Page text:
As good as Netflix is, I still wanted better streaming. Some of the channels provide the ability to watch current programming IF you have an active subscription to a video service. Remember the CT-56 in South Florida? I can utilize my XFinity account from that. Not the online XFinity; that’s only available for an upcharge, if it’s in my area, blah di blah di blah. Translation, not worth my time. However, I can go directly to Lifetime or Bravo and watch Project Runway and/or Top Chef. Even VH1 for America’s Next Top Model, even though I’m not feeling it with the loss of Tyra Banks. Still hanging in there, at least, for now…
Enough of the aside; back to better streaming. Did some research and found lots of solutions for lots of money. Being cheap, I stopped by Walmart, found a WiFi Signal Booster for $12, and plugged it in. After figuring out the horribly written instructions that hadn’t been updated from the last model, I got it working on the marina WiFi. And, even in the midst of the New England winter, the clouds parted, the sun began to shine and birds sang at the top of their little voices. I had a WiFi signal I could stream from. Hallelujah. Time for the next big step.
As a horror/action movie aficionado, I really enjoy Danny Trejo. When I first saw his commercial for SlingTV (You think I’m evil? I’ll tell you what’s evil—Cable television), I was intrigued. I’m not thrilled with cable television, but I don’t think it’s evil, I just don’t have access to it. So I checked out SlingTV. When I went to their website, there was an offer of a free Roku if I signed up for a monthly subscription ($19). Being a lover of free things, I figured Why not? I signed up. While waiting, I tried the PC application, which consistently ran for about 10 minutes and then froze. Not holding out much hope, I was still excited to receive the Roku.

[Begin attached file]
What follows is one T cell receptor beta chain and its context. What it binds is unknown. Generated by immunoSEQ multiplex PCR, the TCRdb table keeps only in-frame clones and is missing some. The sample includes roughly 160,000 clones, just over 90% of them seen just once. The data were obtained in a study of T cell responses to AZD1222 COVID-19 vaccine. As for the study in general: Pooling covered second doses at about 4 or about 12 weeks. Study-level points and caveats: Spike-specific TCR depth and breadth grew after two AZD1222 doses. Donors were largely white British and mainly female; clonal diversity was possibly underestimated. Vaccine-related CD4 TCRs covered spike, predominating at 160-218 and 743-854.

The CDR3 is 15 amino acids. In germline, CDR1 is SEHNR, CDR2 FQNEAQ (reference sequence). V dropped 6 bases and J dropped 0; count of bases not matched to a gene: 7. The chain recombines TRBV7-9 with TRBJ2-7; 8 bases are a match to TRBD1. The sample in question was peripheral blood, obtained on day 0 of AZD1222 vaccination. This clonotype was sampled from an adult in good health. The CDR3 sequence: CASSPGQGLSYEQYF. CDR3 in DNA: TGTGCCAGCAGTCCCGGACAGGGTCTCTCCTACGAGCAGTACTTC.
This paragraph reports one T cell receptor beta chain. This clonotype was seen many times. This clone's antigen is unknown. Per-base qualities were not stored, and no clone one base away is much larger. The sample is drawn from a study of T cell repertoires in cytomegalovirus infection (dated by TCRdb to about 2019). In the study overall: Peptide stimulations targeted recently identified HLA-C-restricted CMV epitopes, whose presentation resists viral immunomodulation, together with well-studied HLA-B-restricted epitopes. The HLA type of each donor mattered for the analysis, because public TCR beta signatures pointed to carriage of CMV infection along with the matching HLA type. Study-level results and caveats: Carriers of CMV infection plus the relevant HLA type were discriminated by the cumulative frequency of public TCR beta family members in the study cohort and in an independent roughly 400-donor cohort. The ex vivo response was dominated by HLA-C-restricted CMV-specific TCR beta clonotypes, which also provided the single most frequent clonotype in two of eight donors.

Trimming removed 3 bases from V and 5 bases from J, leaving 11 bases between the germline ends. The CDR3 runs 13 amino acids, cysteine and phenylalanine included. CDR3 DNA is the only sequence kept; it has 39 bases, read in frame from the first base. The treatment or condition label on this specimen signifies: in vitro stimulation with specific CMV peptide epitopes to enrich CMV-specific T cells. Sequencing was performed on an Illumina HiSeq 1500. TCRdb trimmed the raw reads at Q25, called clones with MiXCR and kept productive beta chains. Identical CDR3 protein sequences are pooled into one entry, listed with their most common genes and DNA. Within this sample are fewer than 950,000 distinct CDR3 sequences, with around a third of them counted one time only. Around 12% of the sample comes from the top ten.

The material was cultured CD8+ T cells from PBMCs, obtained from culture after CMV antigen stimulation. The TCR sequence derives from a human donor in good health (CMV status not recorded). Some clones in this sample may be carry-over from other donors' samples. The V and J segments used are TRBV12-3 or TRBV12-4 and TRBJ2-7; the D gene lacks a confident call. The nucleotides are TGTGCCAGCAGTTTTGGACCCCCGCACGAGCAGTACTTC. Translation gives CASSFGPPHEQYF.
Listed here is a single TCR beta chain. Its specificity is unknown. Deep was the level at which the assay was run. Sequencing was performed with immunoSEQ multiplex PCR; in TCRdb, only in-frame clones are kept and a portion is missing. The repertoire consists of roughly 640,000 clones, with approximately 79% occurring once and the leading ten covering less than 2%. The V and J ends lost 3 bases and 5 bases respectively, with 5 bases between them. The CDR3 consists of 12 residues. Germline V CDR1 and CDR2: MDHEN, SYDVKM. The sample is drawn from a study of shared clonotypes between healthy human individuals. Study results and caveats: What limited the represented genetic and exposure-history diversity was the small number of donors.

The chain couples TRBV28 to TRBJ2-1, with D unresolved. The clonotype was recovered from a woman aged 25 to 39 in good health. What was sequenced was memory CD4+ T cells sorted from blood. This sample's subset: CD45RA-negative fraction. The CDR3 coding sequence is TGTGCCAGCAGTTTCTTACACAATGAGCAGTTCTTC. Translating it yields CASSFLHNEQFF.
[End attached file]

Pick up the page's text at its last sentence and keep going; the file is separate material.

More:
After setting up the Roku, I found that some channels are better than others at streaming off the boosted WiFi and the DVR like capabilities should be avoided at all costs. Even pausing causes a program to permanently lock at the pause point. So I treat it like regular cable and all is well. I also find that the live streaming works better than the on demand options. The final result is that I can now watch Top Chef without resorting to nefarious means. Like sneaking into neighbors’ houses when they’re away just to watch Bravo.
Amazon Prime Video
The final option is that I have an Amazon Prime subscription and can tap into strange videos if the other sources are completely exhausted. The performance is catch as, catch can, but after one miserable download, they contacted me with a refund. The email began with We noticed you had trouble viewing your recent video download… Okay, so I was a little creeped out that Amazon was watching me that closely, but it’s a fact of life that Big Brother is Watching and at least I received a refund.
Living the dream – one cheesy horror movie at a time…